Winnie Fox (white hat, foreground) and Bill Price just moments before they were arrested at the June 23 protest.

"We live in a free country, and you can go up and down the street swinging your arms as a free person. But if somebody comes along, and you hit that person in the nose, your freedom ends where that persons nose begins," the 94-year-old Hechler told the gathering at the mine gate. "So I say to you here, the freedom of Massey is a clear and present danger to everyone that lives below Brushy Fork. Their freedom ends because they have put thousands of people at risk."

June 18 - At 5 a.m., 14 concerned citizens entered a Massey Energys mountaintop removal mine site near Twilight, West Virginia. Four of them scaled a 150-foot dragline and attempted to unfurl a 15 150 foot "Stop Mountaintop Removal Mining" banner. Meanwhile, nine others deployed a 20 40 foot banner on the ground at the site which read, "Stop Mountaintop Removal: Clean Energy Now."

Police arrested David Hollister, Melissa ONeil, Chelsea Ritter Soronen, Lynn Stone, Charles Suggs, Rodney Webb, Jeanne Kirshon, John Johnson, Greg Yost, Jessica Sue Eley, Lisa Ramsden, David Pike, and journalists Paul Brown and Kurt Delano Mann.  mountainaction.org/wordpress/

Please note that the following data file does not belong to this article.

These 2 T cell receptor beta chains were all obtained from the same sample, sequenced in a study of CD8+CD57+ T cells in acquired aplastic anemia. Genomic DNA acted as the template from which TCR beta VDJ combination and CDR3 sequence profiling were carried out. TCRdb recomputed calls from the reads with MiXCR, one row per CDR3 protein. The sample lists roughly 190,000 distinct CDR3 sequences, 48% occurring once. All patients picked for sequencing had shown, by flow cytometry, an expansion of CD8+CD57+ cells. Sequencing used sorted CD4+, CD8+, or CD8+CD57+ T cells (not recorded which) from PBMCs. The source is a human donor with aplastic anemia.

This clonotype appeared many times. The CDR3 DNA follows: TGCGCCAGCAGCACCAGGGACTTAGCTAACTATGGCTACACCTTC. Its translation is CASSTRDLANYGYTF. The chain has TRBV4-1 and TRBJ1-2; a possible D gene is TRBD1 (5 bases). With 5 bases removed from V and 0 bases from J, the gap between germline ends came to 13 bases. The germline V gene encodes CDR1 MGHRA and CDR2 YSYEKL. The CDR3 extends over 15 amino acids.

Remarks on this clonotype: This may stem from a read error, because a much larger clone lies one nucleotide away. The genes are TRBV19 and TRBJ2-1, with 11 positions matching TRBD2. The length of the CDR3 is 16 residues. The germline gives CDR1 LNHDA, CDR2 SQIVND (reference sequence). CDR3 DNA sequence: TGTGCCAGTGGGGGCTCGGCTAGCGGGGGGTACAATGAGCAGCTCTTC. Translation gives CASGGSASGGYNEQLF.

Winnie Fox being released from custody on June 23.

June 23 - Former Congressman Ken Hechler, NASA climate scientist James Hansen, actress Daryl Hannah, former OVEC board member Winnie Fox and current OVEC board member Larry Gibson were among 31 people arrested as hundreds protested mountaintop removal coal mining at Massey Energys Goals Coal prep plant near Marsh Fork Elementary School.

State police said all were released after being cited for impeding traffic and obstructing an officer after they blocked the road near the coal processing plant.

Ruth Tucker, one of a crowd of mining industry supporters, was charged with misdemeanor battery after she struck Coal River Mountain Watchs Judy Bonds in the face. Bonds and hundreds more had peacefully assembled to focus the nations attention on the disgraceful, destructive and unnecessary form of coal mining.

"Treehugger" was one of the gentler names counter-protesters yelled at the mountaintop removal opponents. The day was quite hot, and many of those yelling "treehugger" as an insult were doing so from the shade of trees. Perhaps they should have attempted to make it through that hot day on a treeless mountaintop-removal site.

Rising Tide drapes a banner over the US EPA's Boston office.

June 29 - In Boston, Massachusetts, activists with Rising Tide draped a 25-foot banner reading, "Mountain Top Removal Kills Communities: EPA No New Permits. MountainJustice.org" on the Environmental Protection Agency building. The group is urging the agency to block over 150 pending permits for mountaintop removal coal mining in West Virginia, Kentucky and Virginia.